“The week before, we were walking the hallways — or as they got older, they walked the hallways by themselves to find their classes,” said Ramey, the Franklin Regional Schools director. “I never worried about him adjusting because his teachers always put him at ease, gave him grace and kindness. They all went above and beyond to make him feel welcome and did their best not to overwhelm him the first week.

Another way to avoid the jitters is to go on a family trip on the last day of summer vacation.

“The day before the first day of school, we always went to Ohiopyle to hike, slide, jump off ledges and get away from the chaos and anxiety of back to school,” Ramey said. “We made it all the way through his senior year. He was exhausted, slept well, and any jitters melted away with fun memories.

Bedtime routines often go out the window in the summer, so it’s a good idea to reestablish one as school time approaches, said Mindy Vickers of Hempfield.

“Start backing up bedtime, or if you don’t have a bedtime routine, start one,” said Vickers, a mother of three who teaches third grade at Fort Allen Elementary School in the Hempfield Area School District. “If you’re a sleeper-inner, you can gradually start getting up early.”

Getting enough sleep can be especially challenging for older students.

“The older they get, the sooner they wake up; But they get older, then they want to get up,” said Vickers, who has one child in college, one in high school and one in middle school.

A bedtime routine includes reading together before lights out.

“Kids love this time together and it’s okay to read to them even if they don’t know how to read,” she said.

Vickers recommends cutting back on screen time as school approaches. A family board game session is a great way for kids to get away from what they think they might be missing online.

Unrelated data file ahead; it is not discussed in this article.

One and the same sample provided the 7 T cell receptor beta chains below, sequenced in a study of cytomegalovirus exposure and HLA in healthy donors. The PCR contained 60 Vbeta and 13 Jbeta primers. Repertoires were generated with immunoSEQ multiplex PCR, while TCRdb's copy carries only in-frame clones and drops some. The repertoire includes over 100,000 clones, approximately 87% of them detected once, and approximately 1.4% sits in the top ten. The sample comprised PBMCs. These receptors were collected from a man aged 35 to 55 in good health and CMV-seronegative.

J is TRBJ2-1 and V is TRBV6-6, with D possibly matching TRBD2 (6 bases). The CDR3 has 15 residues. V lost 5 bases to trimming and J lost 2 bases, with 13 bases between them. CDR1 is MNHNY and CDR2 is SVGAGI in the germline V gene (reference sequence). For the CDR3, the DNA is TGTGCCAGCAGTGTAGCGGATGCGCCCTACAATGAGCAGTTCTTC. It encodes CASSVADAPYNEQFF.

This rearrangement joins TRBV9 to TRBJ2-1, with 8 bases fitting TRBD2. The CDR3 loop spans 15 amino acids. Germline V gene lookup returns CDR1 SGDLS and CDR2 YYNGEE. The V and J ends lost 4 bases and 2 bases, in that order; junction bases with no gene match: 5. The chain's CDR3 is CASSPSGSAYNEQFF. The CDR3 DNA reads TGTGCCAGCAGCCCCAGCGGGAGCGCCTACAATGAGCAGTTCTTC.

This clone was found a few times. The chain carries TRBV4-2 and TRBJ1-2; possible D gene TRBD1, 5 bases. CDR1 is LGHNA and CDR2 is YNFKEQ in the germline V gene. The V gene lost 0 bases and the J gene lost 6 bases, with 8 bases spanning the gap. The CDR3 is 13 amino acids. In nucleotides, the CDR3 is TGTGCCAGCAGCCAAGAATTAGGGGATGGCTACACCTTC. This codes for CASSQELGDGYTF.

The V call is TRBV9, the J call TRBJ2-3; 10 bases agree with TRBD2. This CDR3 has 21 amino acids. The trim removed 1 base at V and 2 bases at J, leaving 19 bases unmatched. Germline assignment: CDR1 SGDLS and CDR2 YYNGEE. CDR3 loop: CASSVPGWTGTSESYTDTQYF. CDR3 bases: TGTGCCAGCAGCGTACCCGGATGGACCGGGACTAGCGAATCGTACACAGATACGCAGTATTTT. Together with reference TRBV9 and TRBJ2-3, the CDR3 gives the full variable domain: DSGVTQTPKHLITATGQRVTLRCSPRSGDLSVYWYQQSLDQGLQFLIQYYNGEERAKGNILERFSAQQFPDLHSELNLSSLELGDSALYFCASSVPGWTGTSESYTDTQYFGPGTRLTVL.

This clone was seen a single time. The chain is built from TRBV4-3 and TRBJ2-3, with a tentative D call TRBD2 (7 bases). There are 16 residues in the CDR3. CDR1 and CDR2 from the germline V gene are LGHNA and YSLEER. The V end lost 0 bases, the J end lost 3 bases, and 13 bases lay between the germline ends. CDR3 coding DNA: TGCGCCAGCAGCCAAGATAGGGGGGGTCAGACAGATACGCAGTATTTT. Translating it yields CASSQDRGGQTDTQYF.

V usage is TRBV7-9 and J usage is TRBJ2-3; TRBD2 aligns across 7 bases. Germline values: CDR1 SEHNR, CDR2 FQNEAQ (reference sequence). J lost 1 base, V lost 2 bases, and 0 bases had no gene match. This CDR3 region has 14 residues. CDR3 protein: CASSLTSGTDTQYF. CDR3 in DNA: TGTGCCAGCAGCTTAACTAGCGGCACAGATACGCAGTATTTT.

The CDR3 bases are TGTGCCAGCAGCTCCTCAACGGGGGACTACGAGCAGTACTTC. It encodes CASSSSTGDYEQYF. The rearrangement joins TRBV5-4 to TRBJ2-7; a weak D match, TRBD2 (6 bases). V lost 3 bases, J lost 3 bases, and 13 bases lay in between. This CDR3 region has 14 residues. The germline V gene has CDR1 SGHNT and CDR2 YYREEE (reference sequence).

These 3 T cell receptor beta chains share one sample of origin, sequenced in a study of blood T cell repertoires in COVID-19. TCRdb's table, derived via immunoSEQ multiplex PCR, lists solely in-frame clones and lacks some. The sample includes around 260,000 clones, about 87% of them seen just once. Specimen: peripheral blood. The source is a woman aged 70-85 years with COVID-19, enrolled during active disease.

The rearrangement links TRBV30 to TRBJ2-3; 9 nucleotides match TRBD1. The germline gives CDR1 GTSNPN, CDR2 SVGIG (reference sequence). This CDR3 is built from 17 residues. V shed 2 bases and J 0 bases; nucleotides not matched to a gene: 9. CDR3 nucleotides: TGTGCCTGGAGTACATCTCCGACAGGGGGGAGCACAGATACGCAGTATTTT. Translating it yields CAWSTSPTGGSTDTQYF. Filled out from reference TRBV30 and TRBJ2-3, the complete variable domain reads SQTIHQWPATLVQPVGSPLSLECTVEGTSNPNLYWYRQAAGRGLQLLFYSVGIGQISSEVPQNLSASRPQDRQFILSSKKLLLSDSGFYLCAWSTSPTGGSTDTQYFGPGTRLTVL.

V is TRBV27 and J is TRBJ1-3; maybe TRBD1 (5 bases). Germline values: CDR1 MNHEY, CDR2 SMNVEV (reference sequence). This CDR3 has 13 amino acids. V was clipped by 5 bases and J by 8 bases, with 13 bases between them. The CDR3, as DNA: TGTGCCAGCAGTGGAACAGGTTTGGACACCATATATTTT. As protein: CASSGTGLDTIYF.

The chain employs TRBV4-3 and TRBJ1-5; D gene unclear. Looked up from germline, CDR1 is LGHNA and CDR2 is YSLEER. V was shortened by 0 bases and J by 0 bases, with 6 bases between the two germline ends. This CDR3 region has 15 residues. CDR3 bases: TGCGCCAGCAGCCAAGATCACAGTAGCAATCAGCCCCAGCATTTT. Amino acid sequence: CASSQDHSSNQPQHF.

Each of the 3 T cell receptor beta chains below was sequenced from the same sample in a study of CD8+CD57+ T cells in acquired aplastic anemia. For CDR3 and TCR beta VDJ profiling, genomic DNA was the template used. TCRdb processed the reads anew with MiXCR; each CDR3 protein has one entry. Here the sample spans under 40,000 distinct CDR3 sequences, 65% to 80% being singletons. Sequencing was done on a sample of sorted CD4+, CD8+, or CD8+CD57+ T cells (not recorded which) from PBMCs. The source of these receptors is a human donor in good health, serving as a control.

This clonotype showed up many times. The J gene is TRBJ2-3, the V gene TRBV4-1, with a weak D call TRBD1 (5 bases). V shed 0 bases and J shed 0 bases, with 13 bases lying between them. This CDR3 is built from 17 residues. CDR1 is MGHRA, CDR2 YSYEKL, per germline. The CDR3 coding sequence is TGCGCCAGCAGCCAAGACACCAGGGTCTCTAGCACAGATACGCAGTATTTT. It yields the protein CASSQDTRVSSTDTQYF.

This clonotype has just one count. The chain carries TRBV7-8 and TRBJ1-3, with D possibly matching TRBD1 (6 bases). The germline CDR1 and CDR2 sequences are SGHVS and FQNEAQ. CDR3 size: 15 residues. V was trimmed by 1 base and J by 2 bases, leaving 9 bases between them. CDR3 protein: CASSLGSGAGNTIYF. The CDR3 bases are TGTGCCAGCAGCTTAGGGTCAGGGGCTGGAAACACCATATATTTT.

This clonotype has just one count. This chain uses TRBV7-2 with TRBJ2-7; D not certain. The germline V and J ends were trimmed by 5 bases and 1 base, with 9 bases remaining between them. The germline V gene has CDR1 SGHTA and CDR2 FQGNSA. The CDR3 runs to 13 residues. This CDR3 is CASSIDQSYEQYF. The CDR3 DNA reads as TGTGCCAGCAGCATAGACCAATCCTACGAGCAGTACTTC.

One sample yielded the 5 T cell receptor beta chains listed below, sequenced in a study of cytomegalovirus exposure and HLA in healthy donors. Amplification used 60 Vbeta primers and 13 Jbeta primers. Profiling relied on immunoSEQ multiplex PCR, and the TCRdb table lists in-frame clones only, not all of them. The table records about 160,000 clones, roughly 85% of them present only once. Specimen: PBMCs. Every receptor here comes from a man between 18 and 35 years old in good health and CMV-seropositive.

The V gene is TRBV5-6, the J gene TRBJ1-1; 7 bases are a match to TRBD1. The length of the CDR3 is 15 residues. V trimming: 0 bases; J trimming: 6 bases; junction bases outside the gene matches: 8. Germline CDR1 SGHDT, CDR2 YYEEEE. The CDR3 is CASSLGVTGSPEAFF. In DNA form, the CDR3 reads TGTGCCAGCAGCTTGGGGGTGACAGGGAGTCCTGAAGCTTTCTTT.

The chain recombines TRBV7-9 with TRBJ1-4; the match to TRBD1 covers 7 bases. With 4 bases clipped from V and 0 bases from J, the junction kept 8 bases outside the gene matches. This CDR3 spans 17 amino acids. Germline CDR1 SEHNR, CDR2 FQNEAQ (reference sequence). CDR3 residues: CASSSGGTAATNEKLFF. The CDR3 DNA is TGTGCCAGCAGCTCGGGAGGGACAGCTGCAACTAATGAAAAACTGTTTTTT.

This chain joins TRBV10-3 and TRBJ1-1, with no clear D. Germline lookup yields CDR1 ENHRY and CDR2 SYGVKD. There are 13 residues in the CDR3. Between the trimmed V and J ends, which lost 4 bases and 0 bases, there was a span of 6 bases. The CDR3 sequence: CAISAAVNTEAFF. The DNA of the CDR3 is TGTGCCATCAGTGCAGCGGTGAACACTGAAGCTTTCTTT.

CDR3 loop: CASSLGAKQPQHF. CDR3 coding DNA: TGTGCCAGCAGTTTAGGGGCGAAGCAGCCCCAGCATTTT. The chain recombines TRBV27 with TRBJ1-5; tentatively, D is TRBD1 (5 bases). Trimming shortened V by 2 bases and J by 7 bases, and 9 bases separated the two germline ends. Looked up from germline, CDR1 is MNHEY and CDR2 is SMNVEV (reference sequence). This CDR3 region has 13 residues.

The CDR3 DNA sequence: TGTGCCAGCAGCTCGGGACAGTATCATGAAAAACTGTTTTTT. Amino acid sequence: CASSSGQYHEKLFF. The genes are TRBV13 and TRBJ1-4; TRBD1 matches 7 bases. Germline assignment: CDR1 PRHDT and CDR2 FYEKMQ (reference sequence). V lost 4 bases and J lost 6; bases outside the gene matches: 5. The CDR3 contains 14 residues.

Board games give kids practice in following rules, problem-solving and communication, all aspects of success in school, she said.

O’Hara mother Cheri Larick River is preparing to send her daughter Rosie, 5, to kindergarten in the Fox Chapel Area School District.

River is picking out jewelry and uses creative artistic means to keep in touch with Rosie at school.


Cheri Larick Rivers of O’Hara poses with daughter Rosie Rivers, 5.

For Rosie’s first day of kindergarten at Heartwood Elementary, River draws hearts on her and her daughter’s hands.

“When we think we’re going to miss each other, we push our hearts and we fill ourselves with imaginary hugs,” River said.

Additionally, River bought them matching friendship bracelets.

“When she feels lonely, she can touch her bracelet. And when I miss her, I tell her, I touch my bracelet. When we come home, we make our bracelets touch each other,” River said.

Lisa Bonello Brunermer of Leechburg taught preschool for 14 years at Kiddies Corner Nursery School in Apollo.

A mother of two, Brunermer said it’s important to engage students in the back-to-school process.

“Let the child choose his own school supplies and clothes,” Brunermer said. “Pick your battles. If they want to wear plaid and tie-dye, let them.

Visiting the school and meeting with teachers before school starts can help calm back-to-school nerves, Brunermer said.

She suggests that families start practicing “school night” routines a week before the actual start date of school.

Lastly, making sure kids are fueled for learning is an often overlooked aspect of a busy school morning.

“Make sure there’s time for breakfast,” Brunermer said.